SB 5163
As Passed House:
April 5, 2023
Title: An act relating to the medicaid fraud false claims act.
Brief Description: Removing the sunset provisions on the medicaid fraud false claims act.
Sponsors: Senators Rivers, Dhingra, Hasegawa, Keiser, Kuderer, Mullet and Muzzall; by request of Attorney General.
Brief History:
Committee Activity:
Civil Rights & Judiciary: 3/21/23, 3/24/23 [DP].
Floor Activity:
Passed House: 4/5/23, 95-3.
Brief Summary of Bill
  • Makes the qui tam provisions of the Medicaid Fraud False Claims Act permanent by repealing provisions that would terminate the qui tam provisions on June 30, 2023.
Majority Report: Do pass.Signed by 10 members:Representatives Hansen, Chair; Farivar, Vice Chair; Graham, Assistant Ranking Minority Member; Cheney, Entenman, Goodman, Peterson, Rude, Thai and Walen.
Minority Report: Without recommendation.Signed by 1 member:Representative Walsh, Ranking Minority Member.
Staff: Edie Adams (786-7180).

Medicaid is a health care program for qualifying low-income and needy people, including children, the elderly, and persons with a disability.  The program is a federal-state partnership established under the federal Social Security Act, and implemented at the state level with federal matching funds.
Legislation enacted in 2012 established the Medicaid Fraud False Claims Act (MFFCA).  The MFFCA authorizes the Attorney General to investigate and bring civil actions against providers who engage in false or fraudulent activities involving claims for payment to the state Medicaid program.  Civil liability for presenting a false or fraudulent claim includes a civil penalty plus three times the amount of damages incurred by the state.  The Attorney General's Medicaid Fraud Control Division (Division) is responsible for investigating and pursuing actions relating to Medicaid fraud under the MFFCA.  The Division is funded through a federal matching grant.
The MFFCA also authorizes qui tam actions that allow private parties, called qui tam relators (relators), to bring a civil action in the name of the state for violations of the MFFCA.  Prior to commencing the action, the relator must serve the Attorney General with a copy of the complaint and all material evidence regarding the claim, and the Attorney General has at least 60 days following the receipt of the complaint to decide whether or not to intervene in the action.  If the Attorney General intervenes in the action, the relator continues as a party but his or her participation may be limited.  If the Attorney General does not intervene in the suit, the relator may proceed with the case.  A relator is entitled to share in the proceeds of any settlements or judgments.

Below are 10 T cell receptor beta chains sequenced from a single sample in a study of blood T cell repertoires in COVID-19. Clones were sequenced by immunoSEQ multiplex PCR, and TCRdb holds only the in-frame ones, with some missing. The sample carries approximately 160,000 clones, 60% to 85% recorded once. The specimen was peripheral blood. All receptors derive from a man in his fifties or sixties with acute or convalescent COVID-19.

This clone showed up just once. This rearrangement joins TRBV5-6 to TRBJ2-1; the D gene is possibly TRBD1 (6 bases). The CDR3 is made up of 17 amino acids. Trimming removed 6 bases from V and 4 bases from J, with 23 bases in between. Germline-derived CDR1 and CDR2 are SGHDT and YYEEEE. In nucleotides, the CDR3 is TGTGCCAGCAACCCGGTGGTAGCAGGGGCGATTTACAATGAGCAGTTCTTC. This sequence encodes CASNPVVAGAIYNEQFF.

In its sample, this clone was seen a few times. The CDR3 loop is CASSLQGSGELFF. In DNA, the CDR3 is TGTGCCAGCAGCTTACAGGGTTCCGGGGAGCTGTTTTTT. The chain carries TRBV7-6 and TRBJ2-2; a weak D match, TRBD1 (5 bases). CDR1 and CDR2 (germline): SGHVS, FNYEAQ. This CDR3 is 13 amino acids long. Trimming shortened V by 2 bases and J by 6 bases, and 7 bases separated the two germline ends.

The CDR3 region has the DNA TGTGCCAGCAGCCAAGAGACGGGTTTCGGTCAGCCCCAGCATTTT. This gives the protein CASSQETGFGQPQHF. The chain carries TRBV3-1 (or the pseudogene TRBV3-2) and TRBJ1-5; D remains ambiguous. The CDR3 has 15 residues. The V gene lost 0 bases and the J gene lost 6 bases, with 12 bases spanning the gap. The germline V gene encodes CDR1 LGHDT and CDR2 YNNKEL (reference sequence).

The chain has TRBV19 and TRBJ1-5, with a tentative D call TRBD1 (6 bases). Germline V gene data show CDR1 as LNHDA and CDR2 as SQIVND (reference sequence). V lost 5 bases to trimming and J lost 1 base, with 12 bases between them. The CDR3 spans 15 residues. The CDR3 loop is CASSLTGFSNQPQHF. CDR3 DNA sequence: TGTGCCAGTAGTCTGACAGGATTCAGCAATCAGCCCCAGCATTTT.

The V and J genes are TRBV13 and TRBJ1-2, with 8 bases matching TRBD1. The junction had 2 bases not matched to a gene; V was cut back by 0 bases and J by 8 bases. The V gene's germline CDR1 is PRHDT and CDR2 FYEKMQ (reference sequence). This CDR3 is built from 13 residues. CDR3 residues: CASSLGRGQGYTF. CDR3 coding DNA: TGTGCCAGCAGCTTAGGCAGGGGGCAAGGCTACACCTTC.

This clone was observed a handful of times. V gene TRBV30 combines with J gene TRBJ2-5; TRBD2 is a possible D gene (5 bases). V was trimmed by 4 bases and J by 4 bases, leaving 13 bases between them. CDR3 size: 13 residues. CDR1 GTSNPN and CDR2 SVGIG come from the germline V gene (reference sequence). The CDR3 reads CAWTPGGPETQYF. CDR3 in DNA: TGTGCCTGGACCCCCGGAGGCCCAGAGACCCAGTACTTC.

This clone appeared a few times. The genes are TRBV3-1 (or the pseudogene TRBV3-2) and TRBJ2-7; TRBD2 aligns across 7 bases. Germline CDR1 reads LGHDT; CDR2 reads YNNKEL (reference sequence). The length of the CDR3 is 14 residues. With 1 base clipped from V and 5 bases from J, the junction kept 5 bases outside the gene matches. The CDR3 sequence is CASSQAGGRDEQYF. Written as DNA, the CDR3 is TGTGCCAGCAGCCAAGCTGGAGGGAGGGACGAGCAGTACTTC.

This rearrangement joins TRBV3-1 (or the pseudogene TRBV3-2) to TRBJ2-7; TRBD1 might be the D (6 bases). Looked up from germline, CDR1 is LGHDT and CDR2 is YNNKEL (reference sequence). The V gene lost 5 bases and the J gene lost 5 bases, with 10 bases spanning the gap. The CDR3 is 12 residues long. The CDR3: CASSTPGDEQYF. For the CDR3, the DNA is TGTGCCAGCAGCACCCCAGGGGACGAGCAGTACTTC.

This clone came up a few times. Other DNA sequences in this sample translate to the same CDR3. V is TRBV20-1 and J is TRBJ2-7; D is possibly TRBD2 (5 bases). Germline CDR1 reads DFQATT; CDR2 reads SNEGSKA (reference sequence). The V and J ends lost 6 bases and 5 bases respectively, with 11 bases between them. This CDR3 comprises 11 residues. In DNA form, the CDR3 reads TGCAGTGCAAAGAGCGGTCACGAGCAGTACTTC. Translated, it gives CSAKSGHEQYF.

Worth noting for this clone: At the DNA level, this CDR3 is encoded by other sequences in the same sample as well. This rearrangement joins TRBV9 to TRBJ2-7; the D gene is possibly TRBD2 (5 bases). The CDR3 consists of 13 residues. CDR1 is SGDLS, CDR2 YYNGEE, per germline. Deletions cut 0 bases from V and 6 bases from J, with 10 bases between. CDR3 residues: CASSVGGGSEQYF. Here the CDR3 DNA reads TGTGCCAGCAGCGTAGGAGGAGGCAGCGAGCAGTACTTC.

The original MFFCA was subject to a sunset review and termination on June 30, 2016.  Legislation enacted in 2016 made portions of the MFFCA permanent but extended the termination and sunset review of the qui tam provisions until June 30, 2023.  The Joint Legislative Audit and Review Committee (JLARC) conducted a sunset review of the qui tam provisions and issued its report and recommendations in December 2022.  The JLARC found that the Attorney General's Office implements the qui tam provisions consistent with legislative intent and that these provisions maximize fraud recoveries, finding that the state's return on investment during the study period was $17.76 for every dollar spent.  The JLARC recommends that the Legislature reauthorize the qui tam provisions of the MFFCA and make them permanent.

Summary of Bill:

The qui tam provisions of the MFFCA are made permanent by repealing the provisions of law that would terminate the qui tam provisions on June 30, 2023.

Appropriation: None.
Fiscal Note: Available.
Effective Date: The bill contains an emergency clause and takes effect immediately.
Staff Summary of Public Testimony:

(In support) This legislation will reauthorize the whistleblower provisions of the MFFCA, which will expire in June of this year without legislative action.  The whistleblower provisions are important because they allow private citizens to file complaints when they believe providers are engaging in Medicaid fraud by submitting false claims.  Whistleblowers are uniquely positioned to identify fraud that the state would most likely not know about.  The JLARC report was clear that the MFFCA works as intended and that the Legislature should make the whistleblower provisions permanent.  From 2016 through the first 11 months of 2022, the Attorney General's Office recovered $71.8 million, including $62 million from whistleblower complaints, and only spent $4 million in state funds.  This is an 18-to-1 return on investment.


(Opposed) None.

Persons Testifying: Carrie Bashaw, Washington State Attorney General's Office.
Persons Signed In To Testify But Not Testifying: None.